On 7 February 2014, Cowan was ordered to stand trial.[23] He was charged with murder, indecently dealing with a child under the age of 16, and improperly dealing with a corpse.[23] The trial, at the Supreme Court of Queensland, began on 10 February 2014[23] under Justice Roslyn Atkinson.[24] The prosecution closed its case on 7 March. 116 witnesses gave evidence, and over 200 exhibits were tendered in evidence.[24] Cowan pleaded not guilty and declined to give evidence.[24]

On 13 March 2014, Cowan was found guilty of all charges.[1] Cowan had two previous convictions for child sex offences.[25] On 14 March 2014, he was sentenced to life in prison with the possibility of parole after 20 years. He was also sentenced to three-and-a-half years' imprisonment for indecently dealing with Morcombe, and two years for interfering with his corpse, those sentences to be served concurrently. Judge Roslyn Atkinson said "I don't think you should be released in 20 years' time".[26] Cowan appealed his sentence to the Queensland Court of Appeal, under Justice Margaret McMurdo, seeking to have his conviction overturned. His legal team argued "... that the confession elicited through an undercover sting by police was inadmissible as evidence at trial". On 21 May 2015, Cowan's appeal was dismissed. The former Queensland Attorney-General Jarrod Bleijie had appealed to have Cowan's 20-year minimum sentence increased. This was also dismissed.[27]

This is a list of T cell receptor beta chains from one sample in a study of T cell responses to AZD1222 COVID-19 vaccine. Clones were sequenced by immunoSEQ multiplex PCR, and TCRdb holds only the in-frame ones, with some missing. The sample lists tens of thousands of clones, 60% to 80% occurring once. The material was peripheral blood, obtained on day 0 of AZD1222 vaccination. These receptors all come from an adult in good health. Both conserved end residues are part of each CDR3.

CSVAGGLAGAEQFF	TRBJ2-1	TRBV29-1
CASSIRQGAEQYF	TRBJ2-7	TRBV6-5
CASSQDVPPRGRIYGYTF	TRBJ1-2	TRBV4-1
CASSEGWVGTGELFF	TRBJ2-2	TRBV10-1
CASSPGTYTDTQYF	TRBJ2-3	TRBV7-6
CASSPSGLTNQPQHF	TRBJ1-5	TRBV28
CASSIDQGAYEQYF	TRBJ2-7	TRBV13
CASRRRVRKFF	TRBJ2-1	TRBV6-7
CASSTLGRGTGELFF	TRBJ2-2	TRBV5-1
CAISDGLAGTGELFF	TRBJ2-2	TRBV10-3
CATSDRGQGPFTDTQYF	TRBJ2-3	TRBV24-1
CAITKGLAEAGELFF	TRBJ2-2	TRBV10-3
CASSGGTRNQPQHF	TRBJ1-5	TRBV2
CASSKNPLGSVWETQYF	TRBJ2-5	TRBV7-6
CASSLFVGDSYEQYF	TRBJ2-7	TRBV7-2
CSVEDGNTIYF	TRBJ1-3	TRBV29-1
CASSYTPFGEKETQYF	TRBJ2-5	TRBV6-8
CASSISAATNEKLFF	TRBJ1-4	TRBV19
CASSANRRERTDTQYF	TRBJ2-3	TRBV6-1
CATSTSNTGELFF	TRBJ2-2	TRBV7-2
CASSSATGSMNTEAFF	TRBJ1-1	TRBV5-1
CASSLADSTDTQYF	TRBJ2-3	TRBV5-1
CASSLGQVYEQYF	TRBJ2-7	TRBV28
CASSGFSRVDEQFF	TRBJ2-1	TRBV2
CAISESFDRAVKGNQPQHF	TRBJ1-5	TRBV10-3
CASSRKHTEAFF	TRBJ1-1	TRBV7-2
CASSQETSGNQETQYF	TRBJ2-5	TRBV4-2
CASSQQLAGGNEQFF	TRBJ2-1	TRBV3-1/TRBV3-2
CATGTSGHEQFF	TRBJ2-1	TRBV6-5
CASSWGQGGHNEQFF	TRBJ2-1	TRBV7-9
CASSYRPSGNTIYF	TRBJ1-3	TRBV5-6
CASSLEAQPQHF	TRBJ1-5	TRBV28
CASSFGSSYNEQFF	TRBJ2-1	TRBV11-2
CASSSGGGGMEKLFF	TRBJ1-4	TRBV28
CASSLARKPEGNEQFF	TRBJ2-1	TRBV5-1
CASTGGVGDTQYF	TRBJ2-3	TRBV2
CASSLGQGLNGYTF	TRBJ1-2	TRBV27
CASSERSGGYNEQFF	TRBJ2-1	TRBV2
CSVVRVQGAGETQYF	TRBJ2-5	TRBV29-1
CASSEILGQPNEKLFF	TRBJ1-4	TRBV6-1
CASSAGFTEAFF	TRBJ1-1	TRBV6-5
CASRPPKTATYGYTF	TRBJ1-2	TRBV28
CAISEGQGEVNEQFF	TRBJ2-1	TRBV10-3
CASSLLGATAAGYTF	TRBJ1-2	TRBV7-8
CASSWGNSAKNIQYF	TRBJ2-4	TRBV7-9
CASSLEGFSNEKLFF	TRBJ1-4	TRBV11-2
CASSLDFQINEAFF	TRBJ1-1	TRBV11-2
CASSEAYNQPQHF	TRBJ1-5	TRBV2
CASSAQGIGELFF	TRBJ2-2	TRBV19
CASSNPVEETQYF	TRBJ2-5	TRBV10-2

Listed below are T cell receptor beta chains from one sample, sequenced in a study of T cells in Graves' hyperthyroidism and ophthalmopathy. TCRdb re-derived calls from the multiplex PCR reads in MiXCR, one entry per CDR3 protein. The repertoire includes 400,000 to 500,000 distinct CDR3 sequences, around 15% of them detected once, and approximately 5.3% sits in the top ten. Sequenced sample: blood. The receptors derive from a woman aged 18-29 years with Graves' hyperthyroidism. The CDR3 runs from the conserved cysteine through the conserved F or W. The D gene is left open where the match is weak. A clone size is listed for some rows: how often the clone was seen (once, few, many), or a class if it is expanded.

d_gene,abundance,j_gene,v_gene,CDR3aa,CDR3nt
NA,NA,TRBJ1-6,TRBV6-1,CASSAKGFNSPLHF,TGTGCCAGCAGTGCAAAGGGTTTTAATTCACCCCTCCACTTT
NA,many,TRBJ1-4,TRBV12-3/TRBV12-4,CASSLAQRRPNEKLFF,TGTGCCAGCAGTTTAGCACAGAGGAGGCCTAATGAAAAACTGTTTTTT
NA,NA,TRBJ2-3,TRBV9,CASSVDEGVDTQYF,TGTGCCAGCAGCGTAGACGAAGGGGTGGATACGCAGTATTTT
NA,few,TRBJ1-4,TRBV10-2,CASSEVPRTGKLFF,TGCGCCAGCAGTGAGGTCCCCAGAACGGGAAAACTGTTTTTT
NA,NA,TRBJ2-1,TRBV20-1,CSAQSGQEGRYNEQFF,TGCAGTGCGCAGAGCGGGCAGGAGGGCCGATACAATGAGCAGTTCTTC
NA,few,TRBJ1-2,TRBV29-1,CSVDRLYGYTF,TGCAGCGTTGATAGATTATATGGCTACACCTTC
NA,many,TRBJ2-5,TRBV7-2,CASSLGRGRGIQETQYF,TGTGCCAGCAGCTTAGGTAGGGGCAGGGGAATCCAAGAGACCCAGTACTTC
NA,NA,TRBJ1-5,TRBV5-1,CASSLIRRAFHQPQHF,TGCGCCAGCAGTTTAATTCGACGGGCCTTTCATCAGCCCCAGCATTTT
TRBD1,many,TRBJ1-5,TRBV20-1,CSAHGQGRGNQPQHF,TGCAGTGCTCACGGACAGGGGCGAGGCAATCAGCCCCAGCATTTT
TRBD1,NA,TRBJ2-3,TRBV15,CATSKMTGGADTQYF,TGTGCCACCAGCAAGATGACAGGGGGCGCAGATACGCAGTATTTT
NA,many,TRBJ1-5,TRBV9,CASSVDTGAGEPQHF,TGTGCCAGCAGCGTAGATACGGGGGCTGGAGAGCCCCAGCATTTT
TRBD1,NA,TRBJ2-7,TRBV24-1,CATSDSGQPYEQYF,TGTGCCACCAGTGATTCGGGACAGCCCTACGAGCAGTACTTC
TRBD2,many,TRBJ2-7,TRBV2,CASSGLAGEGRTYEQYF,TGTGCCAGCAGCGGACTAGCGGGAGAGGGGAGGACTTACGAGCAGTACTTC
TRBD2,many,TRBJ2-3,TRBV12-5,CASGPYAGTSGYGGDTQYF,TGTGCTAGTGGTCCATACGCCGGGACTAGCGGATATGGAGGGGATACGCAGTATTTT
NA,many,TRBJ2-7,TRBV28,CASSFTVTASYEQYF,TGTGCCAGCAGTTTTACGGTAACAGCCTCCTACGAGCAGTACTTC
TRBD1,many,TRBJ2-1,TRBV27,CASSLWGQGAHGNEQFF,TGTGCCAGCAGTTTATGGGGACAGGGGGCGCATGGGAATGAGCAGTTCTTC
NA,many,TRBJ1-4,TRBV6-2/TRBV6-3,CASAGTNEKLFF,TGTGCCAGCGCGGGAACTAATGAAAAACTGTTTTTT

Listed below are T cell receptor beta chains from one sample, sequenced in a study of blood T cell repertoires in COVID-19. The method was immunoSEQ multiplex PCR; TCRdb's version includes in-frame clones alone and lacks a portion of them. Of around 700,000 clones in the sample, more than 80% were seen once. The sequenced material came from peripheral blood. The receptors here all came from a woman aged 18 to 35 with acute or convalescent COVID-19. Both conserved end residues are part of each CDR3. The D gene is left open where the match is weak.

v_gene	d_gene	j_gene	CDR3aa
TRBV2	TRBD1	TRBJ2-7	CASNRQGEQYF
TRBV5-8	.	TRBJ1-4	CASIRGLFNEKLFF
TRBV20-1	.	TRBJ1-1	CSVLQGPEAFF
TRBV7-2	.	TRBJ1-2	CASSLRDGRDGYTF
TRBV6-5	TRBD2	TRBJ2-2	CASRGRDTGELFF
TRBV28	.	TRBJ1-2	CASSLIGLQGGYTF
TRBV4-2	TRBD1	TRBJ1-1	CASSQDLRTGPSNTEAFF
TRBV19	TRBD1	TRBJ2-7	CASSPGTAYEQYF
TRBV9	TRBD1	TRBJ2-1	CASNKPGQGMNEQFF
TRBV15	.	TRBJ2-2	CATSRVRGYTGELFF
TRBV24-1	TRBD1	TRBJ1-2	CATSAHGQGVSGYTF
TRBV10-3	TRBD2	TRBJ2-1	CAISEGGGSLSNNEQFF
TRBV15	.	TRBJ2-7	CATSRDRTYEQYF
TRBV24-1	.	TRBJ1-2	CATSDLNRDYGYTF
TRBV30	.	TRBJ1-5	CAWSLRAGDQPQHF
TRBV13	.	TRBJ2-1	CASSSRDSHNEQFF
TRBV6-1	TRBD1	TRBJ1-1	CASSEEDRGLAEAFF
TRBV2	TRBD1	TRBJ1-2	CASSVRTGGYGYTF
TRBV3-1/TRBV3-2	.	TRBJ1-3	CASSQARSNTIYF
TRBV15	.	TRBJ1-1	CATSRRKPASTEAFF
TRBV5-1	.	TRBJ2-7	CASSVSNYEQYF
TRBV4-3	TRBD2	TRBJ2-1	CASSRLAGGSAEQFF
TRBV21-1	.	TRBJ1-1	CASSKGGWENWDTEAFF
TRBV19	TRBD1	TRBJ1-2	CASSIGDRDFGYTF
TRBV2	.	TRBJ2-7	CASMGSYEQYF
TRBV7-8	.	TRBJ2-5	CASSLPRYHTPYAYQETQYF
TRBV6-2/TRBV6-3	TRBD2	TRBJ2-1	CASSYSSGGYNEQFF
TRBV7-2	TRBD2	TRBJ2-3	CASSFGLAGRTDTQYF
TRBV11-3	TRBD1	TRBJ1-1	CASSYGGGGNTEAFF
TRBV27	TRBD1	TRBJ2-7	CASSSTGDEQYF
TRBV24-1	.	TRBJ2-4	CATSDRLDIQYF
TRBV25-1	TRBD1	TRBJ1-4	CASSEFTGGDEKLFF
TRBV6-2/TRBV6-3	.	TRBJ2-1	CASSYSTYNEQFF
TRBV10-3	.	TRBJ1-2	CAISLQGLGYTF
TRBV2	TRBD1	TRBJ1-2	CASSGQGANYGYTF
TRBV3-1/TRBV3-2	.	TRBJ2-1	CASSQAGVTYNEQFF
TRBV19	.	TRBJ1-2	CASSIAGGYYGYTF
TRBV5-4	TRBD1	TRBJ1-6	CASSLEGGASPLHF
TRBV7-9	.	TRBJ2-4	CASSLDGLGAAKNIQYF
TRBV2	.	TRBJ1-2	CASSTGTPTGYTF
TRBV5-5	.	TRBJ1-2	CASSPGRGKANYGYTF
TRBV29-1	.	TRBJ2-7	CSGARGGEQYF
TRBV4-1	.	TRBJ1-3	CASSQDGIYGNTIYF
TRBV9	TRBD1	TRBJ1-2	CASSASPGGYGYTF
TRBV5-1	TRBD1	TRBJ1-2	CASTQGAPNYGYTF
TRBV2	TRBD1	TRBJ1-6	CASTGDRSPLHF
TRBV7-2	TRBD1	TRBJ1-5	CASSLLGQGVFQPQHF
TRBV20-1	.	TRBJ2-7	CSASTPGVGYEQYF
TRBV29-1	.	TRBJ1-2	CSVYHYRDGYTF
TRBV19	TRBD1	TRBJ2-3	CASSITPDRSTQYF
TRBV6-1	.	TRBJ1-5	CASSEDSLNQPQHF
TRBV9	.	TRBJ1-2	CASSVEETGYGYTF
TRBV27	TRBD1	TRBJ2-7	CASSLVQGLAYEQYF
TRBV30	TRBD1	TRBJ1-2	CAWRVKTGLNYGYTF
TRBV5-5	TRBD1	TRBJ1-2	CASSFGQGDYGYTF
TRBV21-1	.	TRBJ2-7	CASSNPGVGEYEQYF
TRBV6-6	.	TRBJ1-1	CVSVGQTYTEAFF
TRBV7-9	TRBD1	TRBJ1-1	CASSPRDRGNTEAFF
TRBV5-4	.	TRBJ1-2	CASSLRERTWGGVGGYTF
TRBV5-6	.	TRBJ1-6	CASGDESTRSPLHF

The Daniel Morcombe Foundation